Painting on Unstretched Canvas

Whether you are an artist or art collector, I have no doubt you know how expensive it can be to ship large paintings. When you are shipping very large paintings, you’ll probably even need to send the painting in a crate. I haven’t shipped many larger paintings up to this point, but since I’ve started painting on larger canvases, now I’m starting to think more about shipping options, especially for shipping art internationally, which can be extra costly.

One alternative is painting on unstretched canvas, which is basically just painting on a piece of fabric. There are several ways you can display paintings on unstretched canvas, which is simply canvas that hasn’t been placed on the wooden stretcher bars that you see on the back. I’m am sharing two of my favorite ways you can hang unstretched canvas paintings.

What’s nice about paintings on unstretched canvas is that you can loosely roll the canvas and ship in a tube instead of a big box or a crate. I can see where shipping tubes would not only be less costly, but easier to pack, too.

After purchased by the collector, paintings on unstretched canvas can be taken to a framer, who can then place the painting on stretcher bars, like the one below. However, I’ve also heard that stretching a canvas after painting on it can damage the piece. Displaying artwork on stretcher bars is probably the most traditional and most popular way of displaying a painting on canvas.

There are ways you can hang unstretched canvas, other than just adding stretcher bars and wire. One way is to install grommets, which Barbara Downs has done so beautifully in her collection of paintings here on her website.

Another method is to simply hang the unstretched canvas with push pins, as I believe that is how August Vollbrecht’s paintings are hung in this show at M 2 3 Gallery. I just love how raw and modern these paintings look.

If you are an artist who has experience painting on unstretched canvas, I’d love to hear about your experience. And if you are an art collector, I’d love to know if you would be inclined to purchase a painting on unstretched canvas, or if you are only interested in paintings that are already on stretcher bars.

– Lori

P.S. My Abstract Painting for the Absolute Beginner book is on schedule to be released on Amazon by March 15th, 2021.

Experimental 5-Color Palette

Close up shots of Heading Northeast, a 36×36 painting on canvas created from my most recent 5-color palette

Over the past year and half or so, I have been on a quest to find the perfect five-color limited palette. A limited color palette is when you use a very small number of colors straight out of the tubes, and mostly create all of your colors by mixing the manufactured tube colors. I talk about limited palettes in my upcoming book, Abstract Painting for the Absolute Beginner. But I’m sharing a little here too, and if you like this post, you would probably enjoy my book.

There are many reasons to use a limited palette, including efficiency, pocketbook savings, and helping you create artwork cohesiveness. I also believe mixing your colors makes your work look more unique.

For months I was using six tube colors, which included:

titanium white
cadmium yellow light
quinacridone magenta
turquoise
ultramarine blue
burnt sienna

Just in the past month, I’ve dropped the turquoise and replaced it with phthalo blue, because I can create a turquoise color by mixing the phthalo blue with a litlle cadmium yellow light and white. So I found turquoise (my favorite color by the way) taking up a spot on my palette that was unneeded. Now my palette consists of:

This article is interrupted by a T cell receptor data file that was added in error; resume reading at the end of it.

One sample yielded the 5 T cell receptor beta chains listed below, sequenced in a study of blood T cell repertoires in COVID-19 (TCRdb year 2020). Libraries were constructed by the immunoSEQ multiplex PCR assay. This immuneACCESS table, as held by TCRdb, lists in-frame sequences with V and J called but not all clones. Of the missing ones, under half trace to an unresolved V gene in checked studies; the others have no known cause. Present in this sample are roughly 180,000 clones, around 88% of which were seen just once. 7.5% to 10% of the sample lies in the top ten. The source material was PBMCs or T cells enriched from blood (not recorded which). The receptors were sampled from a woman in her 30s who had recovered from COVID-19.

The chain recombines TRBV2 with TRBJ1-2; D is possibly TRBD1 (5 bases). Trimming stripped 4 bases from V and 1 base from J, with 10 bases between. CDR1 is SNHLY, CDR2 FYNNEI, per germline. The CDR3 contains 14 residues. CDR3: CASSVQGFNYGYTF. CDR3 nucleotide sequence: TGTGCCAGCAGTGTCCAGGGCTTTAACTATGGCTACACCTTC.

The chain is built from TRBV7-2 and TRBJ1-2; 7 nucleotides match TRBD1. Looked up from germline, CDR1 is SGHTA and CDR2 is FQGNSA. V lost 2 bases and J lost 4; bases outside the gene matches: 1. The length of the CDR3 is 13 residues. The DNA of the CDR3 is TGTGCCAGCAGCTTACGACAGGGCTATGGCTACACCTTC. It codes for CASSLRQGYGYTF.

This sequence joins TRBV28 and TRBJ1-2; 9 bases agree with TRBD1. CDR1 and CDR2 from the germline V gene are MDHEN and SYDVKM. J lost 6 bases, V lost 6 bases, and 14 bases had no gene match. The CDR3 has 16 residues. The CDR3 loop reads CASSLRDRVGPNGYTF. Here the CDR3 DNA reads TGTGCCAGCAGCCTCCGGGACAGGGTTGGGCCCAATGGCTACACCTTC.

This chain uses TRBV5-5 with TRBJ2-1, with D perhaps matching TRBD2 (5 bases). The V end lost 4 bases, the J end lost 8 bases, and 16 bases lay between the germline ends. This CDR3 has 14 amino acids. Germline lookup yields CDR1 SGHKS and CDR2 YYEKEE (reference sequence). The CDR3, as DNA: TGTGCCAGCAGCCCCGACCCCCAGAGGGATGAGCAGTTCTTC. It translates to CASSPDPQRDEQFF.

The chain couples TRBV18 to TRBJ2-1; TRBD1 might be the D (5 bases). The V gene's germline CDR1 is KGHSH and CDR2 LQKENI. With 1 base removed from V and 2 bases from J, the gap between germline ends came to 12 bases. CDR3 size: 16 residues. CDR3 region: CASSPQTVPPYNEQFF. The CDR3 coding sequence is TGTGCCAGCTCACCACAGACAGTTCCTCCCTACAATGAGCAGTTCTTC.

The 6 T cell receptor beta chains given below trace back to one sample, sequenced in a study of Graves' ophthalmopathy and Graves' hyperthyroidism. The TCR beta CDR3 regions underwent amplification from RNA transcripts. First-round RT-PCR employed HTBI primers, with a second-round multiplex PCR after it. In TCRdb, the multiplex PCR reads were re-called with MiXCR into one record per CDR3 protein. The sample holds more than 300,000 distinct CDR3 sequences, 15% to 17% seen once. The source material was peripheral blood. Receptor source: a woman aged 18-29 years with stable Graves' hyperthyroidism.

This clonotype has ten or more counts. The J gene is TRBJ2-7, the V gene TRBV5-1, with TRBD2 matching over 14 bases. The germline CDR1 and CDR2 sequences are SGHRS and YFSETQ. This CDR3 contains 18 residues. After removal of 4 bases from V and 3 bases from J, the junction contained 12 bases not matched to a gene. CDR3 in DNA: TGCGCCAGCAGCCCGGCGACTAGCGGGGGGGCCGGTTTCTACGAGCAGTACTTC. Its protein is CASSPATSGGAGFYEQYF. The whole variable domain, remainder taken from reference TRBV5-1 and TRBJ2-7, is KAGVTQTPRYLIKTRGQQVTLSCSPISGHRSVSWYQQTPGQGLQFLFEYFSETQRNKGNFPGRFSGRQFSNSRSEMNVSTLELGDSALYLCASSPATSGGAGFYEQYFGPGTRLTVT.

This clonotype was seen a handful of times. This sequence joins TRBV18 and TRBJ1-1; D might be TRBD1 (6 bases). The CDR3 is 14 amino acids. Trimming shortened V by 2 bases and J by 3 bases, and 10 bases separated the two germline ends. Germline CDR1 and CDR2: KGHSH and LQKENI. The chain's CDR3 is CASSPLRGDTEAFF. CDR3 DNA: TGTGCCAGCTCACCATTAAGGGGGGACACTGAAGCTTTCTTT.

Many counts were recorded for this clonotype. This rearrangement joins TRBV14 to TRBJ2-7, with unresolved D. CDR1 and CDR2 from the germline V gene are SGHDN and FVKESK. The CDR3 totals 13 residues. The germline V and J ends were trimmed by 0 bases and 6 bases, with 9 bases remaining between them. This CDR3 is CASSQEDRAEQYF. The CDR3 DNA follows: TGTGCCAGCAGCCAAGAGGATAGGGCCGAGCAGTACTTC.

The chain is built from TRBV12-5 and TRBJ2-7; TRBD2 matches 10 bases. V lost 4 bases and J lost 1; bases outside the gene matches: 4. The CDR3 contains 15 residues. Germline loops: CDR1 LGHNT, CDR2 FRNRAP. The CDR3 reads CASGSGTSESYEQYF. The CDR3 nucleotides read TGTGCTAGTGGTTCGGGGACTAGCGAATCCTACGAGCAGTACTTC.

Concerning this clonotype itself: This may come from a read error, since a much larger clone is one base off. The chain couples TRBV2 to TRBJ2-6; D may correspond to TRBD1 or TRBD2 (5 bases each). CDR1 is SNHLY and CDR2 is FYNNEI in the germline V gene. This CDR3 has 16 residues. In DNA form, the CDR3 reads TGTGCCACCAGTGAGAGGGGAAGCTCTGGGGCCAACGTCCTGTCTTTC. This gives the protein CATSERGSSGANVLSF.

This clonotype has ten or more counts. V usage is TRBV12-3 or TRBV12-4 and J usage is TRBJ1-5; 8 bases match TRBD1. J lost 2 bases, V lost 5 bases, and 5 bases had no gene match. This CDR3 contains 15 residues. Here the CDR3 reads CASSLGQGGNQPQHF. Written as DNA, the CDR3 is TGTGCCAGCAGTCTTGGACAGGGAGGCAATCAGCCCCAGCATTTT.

my new 5-color palette

From left to right:

titanium white
cadmium yellow light
quinacridone magenta
phthalo blue
burnt sienna

Did I mention I am testing my palette out to see if I can drop ultramarine blue? 🙂 We’ll see how it goes. I might still need to use ultramarine blue on occasion, but honestly the main reason I was using it was to mix it with burnt sienna to get black. I’ve found, however, that I can get nearly the same color by mixing equal amounts of phthalo blue and burnt sienna, as shown below. It does have a tiny bit of a green shade as the phthalo blue has some green in it, but it’s pretty close to black.

If you’d like to try using a limited palette, I recommend you use white, a yellow hue, a red hue, a blue hue, and a brown like burnt sienna. Play around with the colors and enjoy creating new colors. You’ll want a yellow, red, and blue hue (primary colors) so that you can create your secondary colors (orange, green, violet).

I love experimenting with color and think it’s simply amazing how many different colors you can mix with just five out-of-the-tube colors. Are you using a limited palette? I’d love to hear about it.

Be on the lookout for Abstract Painting for the Absolute Beginner to be available on Amazon by March 15, 2021. If you’d like to be notified when the book is available (it might be sooner!), sign up for my mailing list.

~ Lori

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Unleash Your Creativity: Free Guide

Living a
Creative Life

I believe everyone is born to create and be creative. In my guide, “Unleash Your Creativity: Living a Creative Life,” I share techniques you can use to help you rediscover your natural-born creativity. Below I share an excerpt with you. Sign up for my mailing list here.

I am a firm believer that nothing is created 100% out of thin air. In other words, I think inspiration for projects is usually found around us. Many artists find inspiration from other artists, the same goes for writers and other creative professionals. Maybe you like the colors in a shirt and use those colors as your color palette in your next drawing. Maybe you are inspired by the architecture in a small town and apply that architectural style to your painting of a street of homes based on your imagination.

You get this pdf guide for free when you sign up for my mailing list. Sign up for my mailing list here. Most of my examples in this guide are taken from my own art practice, yet they can be applied to anyone’s creative journey. Throughout the last few years, through trial and error, I have identified these ways to boost creativity. I sat down to write and tried to identify the top things that have helped me lead a creative life, not only in my painting, but in all areas of my life.